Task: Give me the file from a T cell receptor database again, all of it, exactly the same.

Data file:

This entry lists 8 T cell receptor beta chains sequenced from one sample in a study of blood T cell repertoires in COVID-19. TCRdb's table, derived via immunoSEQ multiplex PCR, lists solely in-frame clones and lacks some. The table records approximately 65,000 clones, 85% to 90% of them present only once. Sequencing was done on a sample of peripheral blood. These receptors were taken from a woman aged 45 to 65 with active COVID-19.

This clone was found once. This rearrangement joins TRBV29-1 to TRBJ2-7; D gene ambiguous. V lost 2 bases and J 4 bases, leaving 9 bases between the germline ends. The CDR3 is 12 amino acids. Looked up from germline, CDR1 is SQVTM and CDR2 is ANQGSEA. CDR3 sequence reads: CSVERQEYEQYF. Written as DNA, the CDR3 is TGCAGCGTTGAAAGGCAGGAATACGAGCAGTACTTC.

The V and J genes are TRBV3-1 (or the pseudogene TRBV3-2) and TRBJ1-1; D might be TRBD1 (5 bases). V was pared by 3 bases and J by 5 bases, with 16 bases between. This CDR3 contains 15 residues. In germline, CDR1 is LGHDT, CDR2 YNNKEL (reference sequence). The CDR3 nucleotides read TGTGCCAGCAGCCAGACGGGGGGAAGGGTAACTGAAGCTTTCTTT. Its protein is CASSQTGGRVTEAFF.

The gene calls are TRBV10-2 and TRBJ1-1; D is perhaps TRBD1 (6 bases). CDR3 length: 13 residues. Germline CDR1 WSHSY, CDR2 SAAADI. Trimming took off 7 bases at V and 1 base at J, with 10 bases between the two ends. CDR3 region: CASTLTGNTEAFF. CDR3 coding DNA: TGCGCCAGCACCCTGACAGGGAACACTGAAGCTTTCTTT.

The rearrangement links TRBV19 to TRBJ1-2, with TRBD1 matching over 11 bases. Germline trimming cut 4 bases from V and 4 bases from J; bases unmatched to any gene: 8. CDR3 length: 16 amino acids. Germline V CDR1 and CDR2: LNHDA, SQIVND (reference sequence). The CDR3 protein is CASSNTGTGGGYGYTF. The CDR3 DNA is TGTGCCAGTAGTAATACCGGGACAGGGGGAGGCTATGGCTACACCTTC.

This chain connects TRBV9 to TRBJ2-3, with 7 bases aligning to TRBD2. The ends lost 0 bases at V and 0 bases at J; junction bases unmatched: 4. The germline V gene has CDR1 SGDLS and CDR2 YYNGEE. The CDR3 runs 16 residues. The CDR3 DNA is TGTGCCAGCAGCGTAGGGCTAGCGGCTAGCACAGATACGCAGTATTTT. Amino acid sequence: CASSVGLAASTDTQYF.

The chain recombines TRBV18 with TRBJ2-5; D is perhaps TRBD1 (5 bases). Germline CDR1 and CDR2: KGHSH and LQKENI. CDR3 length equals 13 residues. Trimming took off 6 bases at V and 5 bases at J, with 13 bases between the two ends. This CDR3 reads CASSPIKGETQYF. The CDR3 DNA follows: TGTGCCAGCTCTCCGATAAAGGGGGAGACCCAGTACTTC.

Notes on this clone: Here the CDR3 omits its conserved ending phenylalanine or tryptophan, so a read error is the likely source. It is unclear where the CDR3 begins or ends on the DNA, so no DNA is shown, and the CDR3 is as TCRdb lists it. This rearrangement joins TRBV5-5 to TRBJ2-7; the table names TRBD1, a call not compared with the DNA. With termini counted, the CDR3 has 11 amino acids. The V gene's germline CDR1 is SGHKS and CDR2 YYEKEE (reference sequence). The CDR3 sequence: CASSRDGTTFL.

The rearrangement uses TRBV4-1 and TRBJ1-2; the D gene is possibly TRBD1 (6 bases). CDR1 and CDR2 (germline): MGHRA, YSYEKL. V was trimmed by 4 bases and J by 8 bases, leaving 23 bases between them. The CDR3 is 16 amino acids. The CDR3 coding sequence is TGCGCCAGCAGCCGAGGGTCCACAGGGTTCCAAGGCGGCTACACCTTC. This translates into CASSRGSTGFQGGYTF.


This entry lists 8 T cell receptor beta chains sequenced from one sample in a study of blood T cell repertoires in COVID-19. TCRdb's table, derived via immunoSEQ multiplex PCR, lists solely in-frame clones and lacks some. The table records approximately 65,000 clones, 85% to 90% of them present only once. Sequencing was done on a sample of peripheral blood. These receptors were taken from a woman aged 45 to 65 with active COVID-19.

This clone was found once. This rearrangement joins TRBV29-1 to TRBJ2-7; D gene ambiguous. V lost 2 bases and J 4 bases, leaving 9 bases between the germline ends. The CDR3 is 12 amino acids. Looked up from germline, CDR1 is SQVTM and CDR2 is ANQGSEA. CDR3 sequence reads: CSVERQEYEQYF. Written as DNA, the CDR3 is TGCAGCGTTGAAAGGCAGGAATACGAGCAGTACTTC.

The V and J genes are TRBV3-1 (or the pseudogene TRBV3-2) and TRBJ1-1; D might be TRBD1 (5 bases). V was pared by 3 bases and J by 5 bases, with 16 bases between. This CDR3 contains 15 residues. In germline, CDR1 is LGHDT, CDR2 YNNKEL (reference sequence). The CDR3 nucleotides read TGTGCCAGCAGCCAGACGGGGGGAAGGGTAACTGAAGCTTTCTTT. Its protein is CASSQTGGRVTEAFF.

The gene calls are TRBV10-2 and TRBJ1-1; D is perhaps TRBD1 (6 bases). CDR3 length: 13 residues. Germline CDR1 WSHSY, CDR2 SAAADI. Trimming took off 7 bases at V and 1 base at J, with 10 bases between the two ends. CDR3 region: CASTLTGNTEAFF. CDR3 coding DNA: TGCGCCAGCACCCTGACAGGGAACACTGAAGCTTTCTTT.

The rearrangement links TRBV19 to TRBJ1-2, with TRBD1 matching over 11 bases. Germline trimming cut 4 bases from V and 4 bases from J; bases unmatched to any gene: 8. CDR3 length: 16 amino acids. Germline V CDR1 and CDR2: LNHDA, SQIVND (reference sequence). The CDR3 protein is CASSNTGTGGGYGYTF. The CDR3 DNA is TGTGCCAGTAGTAATACCGGGACAGGGGGAGGCTATGGCTACACCTTC.

This chain connects TRBV9 to TRBJ2-3, with 7 bases aligning to TRBD2. The ends lost 0 bases at V and 0 bases at J; junction bases unmatched: 4. The germline V gene has CDR1 SGDLS and CDR2 YYNGEE. The CDR3 runs 16 residues. The CDR3 DNA is TGTGCCAGCAGCGTAGGGCTAGCGGCTAGCACAGATACGCAGTATTTT. Amino acid sequence: CASSVGLAASTDTQYF.

The chain recombines TRBV18 with TRBJ2-5; D is perhaps TRBD1 (5 bases). Germline CDR1 and CDR2: KGHSH and LQKENI. CDR3 length equals 13 residues. Trimming took off 6 bases at V and 5 bases at J, with 13 bases between the two ends. This CDR3 reads CASSPIKGETQYF. The CDR3 DNA follows: TGTGCCAGCTCTCCGATAAAGGGGGAGACCCAGTACTTC.

Notes on this clone: Here the CDR3 omits its conserved ending phenylalanine or tryptophan, so a read error is the likely source. It is unclear where the CDR3 begins or ends on the DNA, so no DNA is shown, and the CDR3 is as TCRdb lists it. This rearrangement joins TRBV5-5 to TRBJ2-7; the table names TRBD1, a call not compared with the DNA. With termini counted, the CDR3 has 11 amino acids. The V gene's germline CDR1 is SGHKS and CDR2 YYEKEE (reference sequence). The CDR3 sequence: CASSRDGTTFL.

The rearrangement uses TRBV4-1 and TRBJ1-2; the D gene is possibly TRBD1 (6 bases). CDR1 and CDR2 (germline): MGHRA, YSYEKL. V was trimmed by 4 bases and J by 8 bases, leaving 23 bases between them. The CDR3 is 16 amino acids. The CDR3 coding sequence is TGCGCCAGCAGCCGAGGGTCCACAGGGTTCCAAGGCGGCTACACCTTC. This translates into CASSRGSTGFQGGYTF.